** I've had a number of people ask - why this year? Well one thing that became clear about the timing of this - meaning this year, not necessarily this day -- is that nobody wanted it to get to the point where it got really ugly between Wannstedt and the people he worked for. And that likely would have happened had he returned and had another season of bad losses and losses in big games - especially since expectations for next year's team will be high again given the returning talent and recruiting class. At this point, people still feel very good about Wannstedt and he is still well respected and so while this will be awkward for a while, it is not burnt bridges on either side nor is the relationship strained beyond the point of no return. Another year like this one, however, and it would have become very strained. It is a lot like a relationship between a man and a woman - they have a chance to be friends if it ends before the relationship really gets strained. But if they stay in it too long, it gets to a point where there are too many hard feelings to ever salvage even a cordial relationship. Timing is everything in life. There is also enough returning talent that next year will not be a totally wasted year with a new coach.
** Now, here are my thoughts on the new guy: Find the best guy available. If he is a Pitt guy, that's fine, if he is not, that is fine, too. If he is a sitting head coach, great, if he is a coordinator, too. Like Steve Pederson said at his news conference - he is not going to be limited by any parameters, he wants to find the best coach. That, to me, is the best approach and I know a lot of people have their reservations of "another NFL guy" or a "another Pitt guy" or "another defensive guy" (all things which have been e-mail complaints to me) but the bottom line is the next guy may be all of that. He is going to be his own man and his own coach, so there is no reason to write him off before he gets a chance based on past experiences with failed hires.Also, I hate the fact that some people don't want certain candidates because they "might use Pitt as a stepping stone to a better job." I'd ask this - if I could tell you right now that the new coach will win 50 games over the next five years and in that time also win the Big East three times and win two BCS bowl games - would you sign up for that today knowing it might mean he'll leave for a different job? I think most fans would say "absolutely" and they should - the only way you can use a program as a stepping stone is if you win and win big. I've said it before - WVU, Utah and Louisville are three examples of programs that benefitted greatly from having guys come through, build a winner and then leave for better jobs.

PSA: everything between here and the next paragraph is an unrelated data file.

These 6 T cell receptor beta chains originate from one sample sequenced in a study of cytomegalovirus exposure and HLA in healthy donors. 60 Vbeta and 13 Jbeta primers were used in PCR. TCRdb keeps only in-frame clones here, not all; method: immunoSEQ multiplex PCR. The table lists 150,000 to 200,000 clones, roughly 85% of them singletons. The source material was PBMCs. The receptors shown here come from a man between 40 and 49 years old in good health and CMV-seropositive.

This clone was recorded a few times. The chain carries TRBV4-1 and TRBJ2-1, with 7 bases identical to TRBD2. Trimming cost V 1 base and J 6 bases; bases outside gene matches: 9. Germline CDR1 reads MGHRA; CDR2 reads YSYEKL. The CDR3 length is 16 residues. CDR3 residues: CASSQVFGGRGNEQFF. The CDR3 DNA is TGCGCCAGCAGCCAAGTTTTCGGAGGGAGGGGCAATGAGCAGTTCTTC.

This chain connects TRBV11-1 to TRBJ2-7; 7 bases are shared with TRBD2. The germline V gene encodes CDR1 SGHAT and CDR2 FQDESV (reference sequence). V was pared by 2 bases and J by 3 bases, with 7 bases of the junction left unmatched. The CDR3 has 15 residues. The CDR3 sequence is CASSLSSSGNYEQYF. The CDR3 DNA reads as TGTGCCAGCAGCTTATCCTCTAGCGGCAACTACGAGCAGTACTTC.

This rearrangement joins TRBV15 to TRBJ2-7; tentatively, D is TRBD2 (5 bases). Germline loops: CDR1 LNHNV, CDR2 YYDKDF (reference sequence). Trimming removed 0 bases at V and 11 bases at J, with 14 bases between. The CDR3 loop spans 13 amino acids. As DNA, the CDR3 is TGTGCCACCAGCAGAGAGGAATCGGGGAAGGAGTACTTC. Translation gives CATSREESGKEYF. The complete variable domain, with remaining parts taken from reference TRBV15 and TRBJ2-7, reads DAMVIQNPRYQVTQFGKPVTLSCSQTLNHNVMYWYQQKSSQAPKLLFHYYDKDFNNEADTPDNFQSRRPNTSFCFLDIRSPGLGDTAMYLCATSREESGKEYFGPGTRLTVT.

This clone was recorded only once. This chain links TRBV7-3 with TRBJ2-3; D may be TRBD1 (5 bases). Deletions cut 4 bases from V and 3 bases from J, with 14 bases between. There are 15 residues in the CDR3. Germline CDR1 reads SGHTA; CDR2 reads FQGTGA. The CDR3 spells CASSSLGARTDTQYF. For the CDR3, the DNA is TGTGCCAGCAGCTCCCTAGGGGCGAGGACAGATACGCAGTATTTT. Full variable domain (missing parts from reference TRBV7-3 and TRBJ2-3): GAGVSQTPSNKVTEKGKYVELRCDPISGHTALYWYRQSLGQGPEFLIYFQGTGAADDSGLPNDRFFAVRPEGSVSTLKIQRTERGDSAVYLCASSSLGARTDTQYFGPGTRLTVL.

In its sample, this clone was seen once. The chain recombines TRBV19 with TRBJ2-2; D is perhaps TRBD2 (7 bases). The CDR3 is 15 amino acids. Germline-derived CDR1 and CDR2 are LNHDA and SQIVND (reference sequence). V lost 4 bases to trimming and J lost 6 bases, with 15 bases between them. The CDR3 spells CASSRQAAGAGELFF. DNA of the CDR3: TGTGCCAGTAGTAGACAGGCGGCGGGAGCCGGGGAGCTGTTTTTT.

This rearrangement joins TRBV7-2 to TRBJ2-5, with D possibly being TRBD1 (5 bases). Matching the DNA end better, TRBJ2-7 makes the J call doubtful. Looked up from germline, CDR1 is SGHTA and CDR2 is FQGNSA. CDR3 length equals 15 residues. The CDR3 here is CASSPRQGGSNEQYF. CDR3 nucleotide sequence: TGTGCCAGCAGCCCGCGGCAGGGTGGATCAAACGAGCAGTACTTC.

** Steve Pederson said yesterday he has a short list of candidates already and I'd hope he does. My first question is this - how many of them are minorities? I ask this not because I think that Pitt necessarily needs to hire a minority coach - they need to hire the best coach - but I find it amazing that the athletic department of an urban university which has a stated commitment to diversity and clearly, this is something that is valued by Mark Nordenberg and Steve Pederson (I know because I've talked to both men about it), has not had a very good track record of minority hiring for its major positions. Think about it, here are the major hires (coordinators, mens and womens basketball coaches and athletic directors) at Pitt over the past 15 years or so -- Frank Cignetti, Phil Bennett, Matt Cavanaugh, Steve Pederson, Dave Wannstedt, Agnus Berenato, Paul Rhoads, JD Brookhart, Jeff Long, Walt Harris, Ben Howland, Ralph Willard - about the only minority I can come up with who was hired for a major position was Traci Waites, and her time obviously did not end well. I'm not an advocate of the Rooney Rule of the NFL (which states you must interview a minority before you hire a head coach) but I do think the idea of at least talking to some minority candidates is a good thing because it at least gives guys a chance to get their name out there and sometimes - like in the case of Mike Tomlin, the guy may just blow away the people doing the interviewing to the point where he is hired. Like I said, Pitt needs to hire the best coach but I do hope that when some of the legitimate candidates - as opposed to the ridiculous ones like, oh, I don't know, Mike Leach? -- start leaking out that some of them are minorities who have the kind of resumes that would generate some excitement.
** That being said, here is a list of some names I've heard thrown around from various people - most who have no idea, some who have perhaps some idea but not as much as they think and some who have obvious agendas to try and get their friend/client/associate/family member's name out there:
Mark Stoops - Florida State defensive coordinator - The youngest member of the Stoops family of Youngstown fame. His older brothers are the head coaches at Oklahoma (Bob) and Arizona (Mike). He's never been a head coach, but he turned around the defense at Florida State in one year and is considered an up-and-comer who, at 43, is ready for the next step.